Sunday, May 6, 2012

Twilight Zones

Since today is full of Sunday and the Lord's work I decided to post the following.  If you've already read this article don't miss the comments below it from an old friend.

Twilight Zones 
 ( this is a copy of my article that appeared in the Valley Times-News on May 4,2012)
I am merrily tripping my way—not literally—no broken bones—into May.  Spring is all over my garden and I’m loving it.  Duke boy and I have lived in this home for nearly twelve years —record for this UMC preacher’s family.  My gardening friends tell me that plants have a cycle: sleep, creep, and leap.  This means that many plants, about a fourth of mine, have leaped into the Twilight Zone or wherever leaped out of your sight plants go.  The good news is that the rest are really showing off.  Duke boy has an Oak leaf hydrangea that has finally taken over a back corner of our garden.  It’s a transplant from my brother-in-law’s mother’s house.  Our knockout roses in the front garden are from my mother’s house and doing their part to be showy.  Ferns, also Duke Boy’s, from every garden where he is allowed to dig; grace the spots and pots under our tall oaks.  Blueberry bushes, domestic hydrangeas, and my hostas that I baby, add to the mix of May marvelousness in our garden.  I almost forgot the wide expanse of daylilies not just the normal ones but some unusual hybrids from a friend’s garden that grace our presence. 
I really tried to NOT BUY ANY NEW PLANTS this year.  I failed.  I bought two small ones for the front porch while I was buying some to pot for my Mom for Mother’s Day.  Ok, I bought 3 tomato plants, romaine, and spinach…a few other seeds.  Duke Boy has helped me move plants to fill in holes where the Twilight Zone moments occurred.  The squirrels have loved the new playground of iris that I installed under the tallest oak in my yard.  We play this game—I plant them—shallowly of course, since they are iris—they dig them up so I can replant them the next day—I know, pine straw with barbed wire under it will do the trick—just kidding all you squirrel lovers—if you love them bring over a cage—got a whole herd for the taking---anyway.  That part of the garden is in constant flux.  If my memory were better I would know that squirrels love to destroy what I try to plant in that spot---the agony is that spot is the first place I see when I look out my kitchen window.  Squirrels have a hard time sharing the glory.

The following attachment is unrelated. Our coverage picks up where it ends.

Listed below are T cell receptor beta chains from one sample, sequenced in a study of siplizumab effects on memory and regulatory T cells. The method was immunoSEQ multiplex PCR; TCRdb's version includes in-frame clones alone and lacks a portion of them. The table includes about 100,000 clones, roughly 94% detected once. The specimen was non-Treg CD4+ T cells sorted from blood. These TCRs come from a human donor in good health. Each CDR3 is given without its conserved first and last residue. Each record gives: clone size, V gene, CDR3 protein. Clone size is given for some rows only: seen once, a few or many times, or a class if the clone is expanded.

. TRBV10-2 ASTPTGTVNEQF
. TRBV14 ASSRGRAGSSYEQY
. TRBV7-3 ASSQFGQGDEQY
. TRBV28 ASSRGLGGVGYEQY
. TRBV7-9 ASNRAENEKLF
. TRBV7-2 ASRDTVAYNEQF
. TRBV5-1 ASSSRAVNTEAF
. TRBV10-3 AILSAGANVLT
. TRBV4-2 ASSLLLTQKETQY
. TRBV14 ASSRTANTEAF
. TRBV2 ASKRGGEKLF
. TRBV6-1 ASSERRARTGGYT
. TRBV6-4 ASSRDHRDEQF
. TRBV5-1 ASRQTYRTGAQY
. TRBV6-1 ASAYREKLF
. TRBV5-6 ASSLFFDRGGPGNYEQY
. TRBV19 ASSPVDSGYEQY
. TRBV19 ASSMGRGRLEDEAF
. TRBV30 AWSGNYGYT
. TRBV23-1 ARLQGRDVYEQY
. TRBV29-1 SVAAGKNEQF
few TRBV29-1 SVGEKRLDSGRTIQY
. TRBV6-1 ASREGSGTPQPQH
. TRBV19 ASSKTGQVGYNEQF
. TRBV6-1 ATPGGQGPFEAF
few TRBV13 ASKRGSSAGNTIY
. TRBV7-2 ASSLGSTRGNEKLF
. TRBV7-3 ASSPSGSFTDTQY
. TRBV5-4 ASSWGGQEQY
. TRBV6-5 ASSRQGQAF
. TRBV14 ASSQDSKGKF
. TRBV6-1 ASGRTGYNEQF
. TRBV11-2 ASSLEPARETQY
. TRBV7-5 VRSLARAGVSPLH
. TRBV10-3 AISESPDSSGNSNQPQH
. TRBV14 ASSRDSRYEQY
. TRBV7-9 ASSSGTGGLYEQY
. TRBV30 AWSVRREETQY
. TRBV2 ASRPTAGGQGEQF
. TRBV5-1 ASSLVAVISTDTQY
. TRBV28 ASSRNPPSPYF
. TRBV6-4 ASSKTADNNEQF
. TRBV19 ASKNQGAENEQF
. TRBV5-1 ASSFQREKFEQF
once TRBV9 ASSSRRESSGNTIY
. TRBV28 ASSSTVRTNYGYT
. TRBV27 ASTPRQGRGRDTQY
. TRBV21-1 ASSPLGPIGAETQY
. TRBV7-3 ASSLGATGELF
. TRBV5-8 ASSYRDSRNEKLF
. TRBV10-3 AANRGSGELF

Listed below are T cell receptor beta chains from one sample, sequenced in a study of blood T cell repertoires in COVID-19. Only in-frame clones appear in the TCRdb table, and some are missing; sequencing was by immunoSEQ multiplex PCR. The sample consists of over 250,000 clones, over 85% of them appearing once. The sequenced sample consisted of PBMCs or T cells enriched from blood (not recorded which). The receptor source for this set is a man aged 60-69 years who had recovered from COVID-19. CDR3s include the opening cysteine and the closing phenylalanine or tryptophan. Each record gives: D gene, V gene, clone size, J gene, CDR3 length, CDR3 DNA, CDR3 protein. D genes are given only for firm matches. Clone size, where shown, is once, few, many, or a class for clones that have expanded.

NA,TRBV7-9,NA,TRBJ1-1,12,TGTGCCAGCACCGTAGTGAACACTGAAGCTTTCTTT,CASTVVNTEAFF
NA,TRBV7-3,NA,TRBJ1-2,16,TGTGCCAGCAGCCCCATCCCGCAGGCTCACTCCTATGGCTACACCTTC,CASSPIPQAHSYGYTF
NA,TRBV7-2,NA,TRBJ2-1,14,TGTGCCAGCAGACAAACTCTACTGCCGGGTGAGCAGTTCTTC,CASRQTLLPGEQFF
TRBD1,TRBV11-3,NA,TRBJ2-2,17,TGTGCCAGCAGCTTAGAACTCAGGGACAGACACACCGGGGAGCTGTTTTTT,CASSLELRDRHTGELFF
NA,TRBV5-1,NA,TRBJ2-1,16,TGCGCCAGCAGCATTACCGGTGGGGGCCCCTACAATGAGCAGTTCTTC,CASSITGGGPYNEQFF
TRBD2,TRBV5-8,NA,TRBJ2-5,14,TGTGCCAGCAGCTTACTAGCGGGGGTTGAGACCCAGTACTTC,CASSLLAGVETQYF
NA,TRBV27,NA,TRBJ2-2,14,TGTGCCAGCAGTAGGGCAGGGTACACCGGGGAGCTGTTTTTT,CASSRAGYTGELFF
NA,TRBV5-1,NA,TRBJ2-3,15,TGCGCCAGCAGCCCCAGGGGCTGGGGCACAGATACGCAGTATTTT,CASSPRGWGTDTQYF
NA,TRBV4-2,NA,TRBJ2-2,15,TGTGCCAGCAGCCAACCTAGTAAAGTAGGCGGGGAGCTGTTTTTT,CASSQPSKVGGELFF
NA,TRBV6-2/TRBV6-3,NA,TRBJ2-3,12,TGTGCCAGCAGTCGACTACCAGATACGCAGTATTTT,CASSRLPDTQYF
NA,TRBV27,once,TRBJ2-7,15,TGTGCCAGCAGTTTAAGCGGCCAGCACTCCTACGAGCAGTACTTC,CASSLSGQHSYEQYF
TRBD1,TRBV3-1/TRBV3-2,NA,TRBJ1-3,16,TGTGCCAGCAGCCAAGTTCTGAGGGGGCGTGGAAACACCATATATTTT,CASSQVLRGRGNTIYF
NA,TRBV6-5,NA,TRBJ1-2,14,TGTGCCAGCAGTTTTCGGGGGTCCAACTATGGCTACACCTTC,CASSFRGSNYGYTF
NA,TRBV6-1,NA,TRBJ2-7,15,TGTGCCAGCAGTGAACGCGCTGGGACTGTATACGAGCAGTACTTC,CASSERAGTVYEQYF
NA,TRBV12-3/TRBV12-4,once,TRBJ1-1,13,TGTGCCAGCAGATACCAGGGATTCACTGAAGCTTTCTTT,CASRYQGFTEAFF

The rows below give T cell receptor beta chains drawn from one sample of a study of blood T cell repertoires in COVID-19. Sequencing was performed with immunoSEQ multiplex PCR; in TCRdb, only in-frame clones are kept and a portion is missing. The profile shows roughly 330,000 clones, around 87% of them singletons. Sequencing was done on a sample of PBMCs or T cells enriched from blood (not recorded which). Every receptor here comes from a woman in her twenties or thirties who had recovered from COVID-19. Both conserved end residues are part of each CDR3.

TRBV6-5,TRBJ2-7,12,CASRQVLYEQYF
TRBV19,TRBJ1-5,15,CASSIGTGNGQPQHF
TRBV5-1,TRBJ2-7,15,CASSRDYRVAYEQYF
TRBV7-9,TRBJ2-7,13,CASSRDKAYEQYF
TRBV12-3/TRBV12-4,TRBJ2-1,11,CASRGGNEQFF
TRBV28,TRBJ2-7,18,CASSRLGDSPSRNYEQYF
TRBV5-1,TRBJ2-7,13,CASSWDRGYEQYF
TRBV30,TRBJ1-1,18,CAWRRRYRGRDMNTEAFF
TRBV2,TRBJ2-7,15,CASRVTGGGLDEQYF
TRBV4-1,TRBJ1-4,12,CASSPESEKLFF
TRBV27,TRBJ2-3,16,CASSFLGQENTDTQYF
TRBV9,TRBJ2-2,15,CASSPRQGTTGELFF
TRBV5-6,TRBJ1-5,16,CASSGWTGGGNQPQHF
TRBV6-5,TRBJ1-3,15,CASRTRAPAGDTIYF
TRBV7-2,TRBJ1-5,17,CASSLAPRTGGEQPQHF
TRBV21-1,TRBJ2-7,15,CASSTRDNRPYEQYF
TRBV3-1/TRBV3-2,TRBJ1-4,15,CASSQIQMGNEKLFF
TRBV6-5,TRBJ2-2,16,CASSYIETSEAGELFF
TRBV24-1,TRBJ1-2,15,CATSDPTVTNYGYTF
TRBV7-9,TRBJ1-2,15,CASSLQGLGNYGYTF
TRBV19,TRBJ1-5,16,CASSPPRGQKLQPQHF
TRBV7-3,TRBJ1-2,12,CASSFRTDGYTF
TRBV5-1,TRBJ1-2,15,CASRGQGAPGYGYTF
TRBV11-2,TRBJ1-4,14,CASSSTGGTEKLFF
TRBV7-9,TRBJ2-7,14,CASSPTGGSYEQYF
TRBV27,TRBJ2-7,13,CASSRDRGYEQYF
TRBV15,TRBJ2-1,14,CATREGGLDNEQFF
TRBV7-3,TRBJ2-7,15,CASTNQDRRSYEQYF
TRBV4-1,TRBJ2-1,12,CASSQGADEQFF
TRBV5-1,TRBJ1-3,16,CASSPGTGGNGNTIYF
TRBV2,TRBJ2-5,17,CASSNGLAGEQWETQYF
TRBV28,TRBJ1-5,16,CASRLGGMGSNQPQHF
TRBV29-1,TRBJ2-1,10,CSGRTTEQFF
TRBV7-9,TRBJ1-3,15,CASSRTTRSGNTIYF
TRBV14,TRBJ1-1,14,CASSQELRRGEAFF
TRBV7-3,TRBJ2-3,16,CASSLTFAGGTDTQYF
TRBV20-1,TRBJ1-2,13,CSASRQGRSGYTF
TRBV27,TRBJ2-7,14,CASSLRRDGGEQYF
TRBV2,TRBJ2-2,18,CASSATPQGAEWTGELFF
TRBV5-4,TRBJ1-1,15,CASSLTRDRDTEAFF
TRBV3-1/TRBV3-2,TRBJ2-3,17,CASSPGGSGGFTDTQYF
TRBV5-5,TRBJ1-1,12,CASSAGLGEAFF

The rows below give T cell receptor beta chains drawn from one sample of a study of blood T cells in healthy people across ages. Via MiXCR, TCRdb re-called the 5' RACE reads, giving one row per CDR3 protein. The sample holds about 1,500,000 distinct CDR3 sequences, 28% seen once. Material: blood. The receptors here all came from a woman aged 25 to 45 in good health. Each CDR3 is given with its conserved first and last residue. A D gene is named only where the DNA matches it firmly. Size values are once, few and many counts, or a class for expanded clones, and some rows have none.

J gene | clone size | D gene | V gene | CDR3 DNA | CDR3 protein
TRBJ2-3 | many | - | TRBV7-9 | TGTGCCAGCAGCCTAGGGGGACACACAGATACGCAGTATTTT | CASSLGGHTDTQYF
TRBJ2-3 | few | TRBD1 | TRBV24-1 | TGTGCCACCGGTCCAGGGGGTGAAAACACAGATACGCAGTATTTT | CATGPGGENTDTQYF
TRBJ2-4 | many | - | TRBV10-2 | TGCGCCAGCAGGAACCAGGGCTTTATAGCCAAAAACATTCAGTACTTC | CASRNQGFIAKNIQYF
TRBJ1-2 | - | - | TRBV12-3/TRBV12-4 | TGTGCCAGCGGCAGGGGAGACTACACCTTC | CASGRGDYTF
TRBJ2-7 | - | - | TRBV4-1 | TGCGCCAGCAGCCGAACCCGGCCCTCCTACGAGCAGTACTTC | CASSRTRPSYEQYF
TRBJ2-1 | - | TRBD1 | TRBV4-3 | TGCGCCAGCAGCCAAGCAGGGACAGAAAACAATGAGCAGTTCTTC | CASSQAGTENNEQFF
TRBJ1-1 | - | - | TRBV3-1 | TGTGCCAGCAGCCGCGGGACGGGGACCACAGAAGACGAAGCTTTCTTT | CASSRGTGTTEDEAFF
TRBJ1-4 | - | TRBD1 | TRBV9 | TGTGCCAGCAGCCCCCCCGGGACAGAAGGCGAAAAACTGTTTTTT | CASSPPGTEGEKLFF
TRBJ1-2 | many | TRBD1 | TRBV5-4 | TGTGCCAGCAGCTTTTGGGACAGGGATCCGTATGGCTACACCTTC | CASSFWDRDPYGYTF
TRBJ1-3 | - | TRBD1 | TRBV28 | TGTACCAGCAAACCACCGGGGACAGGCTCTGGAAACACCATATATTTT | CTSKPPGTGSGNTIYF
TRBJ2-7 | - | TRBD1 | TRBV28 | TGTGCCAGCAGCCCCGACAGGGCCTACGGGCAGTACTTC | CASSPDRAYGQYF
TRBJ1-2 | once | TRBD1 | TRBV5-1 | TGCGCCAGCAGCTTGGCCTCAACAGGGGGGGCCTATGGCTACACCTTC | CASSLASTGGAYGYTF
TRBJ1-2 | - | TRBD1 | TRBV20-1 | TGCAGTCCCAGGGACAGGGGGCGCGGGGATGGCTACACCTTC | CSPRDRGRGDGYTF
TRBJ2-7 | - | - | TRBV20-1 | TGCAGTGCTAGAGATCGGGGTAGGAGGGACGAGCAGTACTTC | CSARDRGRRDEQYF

This is a comment from a friend of nearly 30 years after reading the article. She is just a hoot and I have to share it:

Darling KEB: Love to hear you’re a gardener.  I am a wantabe.  Most reputable greenhouses have my picture next to the cash register with a big circle around it and a line across  it  like a no smoking sign.  They just refuse to sell me beautiful young plants because the word is out that I kill them.  I think there is a list that goes out to businesses like the sex offender list… IS THIS WOMAN YOUR NEIGHBOR? DON’T LET YOUR BULBS OR PLANTS GO HOME WITH HER! SHE IS A SERIAL PLANT KILLER!!!  I really don’t understand it.  My plant linage is pristine. My grandmother was a pincher.  She pinched small stems off plants everywhere – including national forest and botanical gardens oblivious to large signs posted to notify of the federal crime to pick the flowers. “I am not picking the flowers, I would never deprive anyone else of being able to see this beauty.  I am just pinching off a small leaf or stem”. At which point she put in her pocket or hankie to be  transferred – sometimes days later – all crumpled and dry to  a pint milk bottle full of water and it rooted, grew, bloomed and flourished. Rhododendrons flourish in the Ensley Highlands today because Memama went to the Smoky Mountains in the 50’s. My dad, brother and son all inherited the plant gene. They could/can make it happen. Mother still has the descendent of a philodendron I received when Christie was born at least ah …30 years ago.  She keeps trying to get her to take some home with her. We tell her it would be more humane to just run it thru the compost chipper than to make it die the slow horrible death of going home with Christie.  I am beginning to think that Christie and I must be adopted. Memama said we just over loved them.  So since neither Christie nor I  work well with moderation, we have beautiful silk arrangements that don’t need anything but admiration.   Marcia H.

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